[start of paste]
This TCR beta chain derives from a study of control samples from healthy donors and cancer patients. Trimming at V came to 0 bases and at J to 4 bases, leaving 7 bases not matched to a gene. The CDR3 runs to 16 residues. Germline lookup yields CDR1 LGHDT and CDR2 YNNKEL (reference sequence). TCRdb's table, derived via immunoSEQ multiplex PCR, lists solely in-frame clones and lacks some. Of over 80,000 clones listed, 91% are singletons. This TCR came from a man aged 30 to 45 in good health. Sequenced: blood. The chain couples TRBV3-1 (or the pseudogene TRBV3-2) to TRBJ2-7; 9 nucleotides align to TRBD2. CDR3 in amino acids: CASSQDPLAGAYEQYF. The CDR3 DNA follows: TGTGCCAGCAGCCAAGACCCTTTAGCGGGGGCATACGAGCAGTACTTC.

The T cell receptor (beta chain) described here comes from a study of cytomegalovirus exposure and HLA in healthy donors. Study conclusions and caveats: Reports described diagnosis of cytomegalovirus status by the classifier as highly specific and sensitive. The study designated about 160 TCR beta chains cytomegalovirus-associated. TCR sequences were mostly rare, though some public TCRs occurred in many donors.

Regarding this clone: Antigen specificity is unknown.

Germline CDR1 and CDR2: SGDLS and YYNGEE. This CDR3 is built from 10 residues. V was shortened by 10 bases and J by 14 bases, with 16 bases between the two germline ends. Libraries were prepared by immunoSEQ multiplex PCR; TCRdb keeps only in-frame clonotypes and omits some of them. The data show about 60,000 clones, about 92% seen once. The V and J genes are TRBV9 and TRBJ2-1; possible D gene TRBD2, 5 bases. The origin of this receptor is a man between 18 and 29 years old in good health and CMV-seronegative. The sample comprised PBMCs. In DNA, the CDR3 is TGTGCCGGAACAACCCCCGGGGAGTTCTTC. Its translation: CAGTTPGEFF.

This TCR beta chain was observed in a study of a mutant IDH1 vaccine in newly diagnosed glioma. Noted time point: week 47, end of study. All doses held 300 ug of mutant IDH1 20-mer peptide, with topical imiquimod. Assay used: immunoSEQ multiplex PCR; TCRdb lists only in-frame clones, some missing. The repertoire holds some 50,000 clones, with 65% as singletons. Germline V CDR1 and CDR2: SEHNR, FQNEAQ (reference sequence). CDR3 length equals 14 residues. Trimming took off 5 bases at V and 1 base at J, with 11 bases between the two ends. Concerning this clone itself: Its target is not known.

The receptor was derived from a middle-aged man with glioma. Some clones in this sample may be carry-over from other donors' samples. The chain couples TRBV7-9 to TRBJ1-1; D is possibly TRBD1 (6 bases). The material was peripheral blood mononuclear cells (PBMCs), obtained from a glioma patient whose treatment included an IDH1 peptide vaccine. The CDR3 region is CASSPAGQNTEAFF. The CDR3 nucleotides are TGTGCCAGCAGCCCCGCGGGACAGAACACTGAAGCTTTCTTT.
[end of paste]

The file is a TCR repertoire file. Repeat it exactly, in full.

This TCR beta chain derives from a study of control samples from healthy donors and cancer patients. Trimming at V came to 0 bases and at J to 4 bases, leaving 7 bases not matched to a gene. The CDR3 runs to 16 residues. Germline lookup yields CDR1 LGHDT and CDR2 YNNKEL (reference sequence). TCRdb's table, derived via immunoSEQ multiplex PCR, lists solely in-frame clones and lacks some. Of over 80,000 clones listed, 91% are singletons. This TCR came from a man aged 30 to 45 in good health. Sequenced: blood. The chain couples TRBV3-1 (or the pseudogene TRBV3-2) to TRBJ2-7; 9 nucleotides align to TRBD2. CDR3 in amino acids: CASSQDPLAGAYEQYF. The CDR3 DNA follows: TGTGCCAGCAGCCAAGACCCTTTAGCGGGGGCATACGAGCAGTACTTC.

The T cell receptor (beta chain) described here comes from a study of cytomegalovirus exposure and HLA in healthy donors. Study conclusions and caveats: Reports described diagnosis of cytomegalovirus status by the classifier as highly specific and sensitive. The study designated about 160 TCR beta chains cytomegalovirus-associated. TCR sequences were mostly rare, though some public TCRs occurred in many donors.

Regarding this clone: Antigen specificity is unknown.

Germline CDR1 and CDR2: SGDLS and YYNGEE. This CDR3 is built from 10 residues. V was shortened by 10 bases and J by 14 bases, with 16 bases between the two germline ends. Libraries were prepared by immunoSEQ multiplex PCR; TCRdb keeps only in-frame clonotypes and omits some of them. The data show about 60,000 clones, about 92% seen once. The V and J genes are TRBV9 and TRBJ2-1; possible D gene TRBD2, 5 bases. The origin of this receptor is a man between 18 and 29 years old in good health and CMV-seronegative. The sample comprised PBMCs. In DNA, the CDR3 is TGTGCCGGAACAACCCCCGGGGAGTTCTTC. Its translation: CAGTTPGEFF.

This TCR beta chain was observed in a study of a mutant IDH1 vaccine in newly diagnosed glioma. Noted time point: week 47, end of study. All doses held 300 ug of mutant IDH1 20-mer peptide, with topical imiquimod. Assay used: immunoSEQ multiplex PCR; TCRdb lists only in-frame clones, some missing. The repertoire holds some 50,000 clones, with 65% as singletons. Germline V CDR1 and CDR2: SEHNR, FQNEAQ (reference sequence). CDR3 length equals 14 residues. Trimming took off 5 bases at V and 1 base at J, with 11 bases between the two ends. Concerning this clone itself: Its target is not known.

The receptor was derived from a middle-aged man with glioma. Some clones in this sample may be carry-over from other donors' samples. The chain couples TRBV7-9 to TRBJ1-1; D is possibly TRBD1 (6 bases). The material was peripheral blood mononuclear cells (PBMCs), obtained from a glioma patient whose treatment included an IDH1 peptide vaccine. The CDR3 region is CASSPAGQNTEAFF. The CDR3 nucleotides are TGTGCCAGCAGCCCCGCGGGACAGAACACTGAAGCTTTCTTT.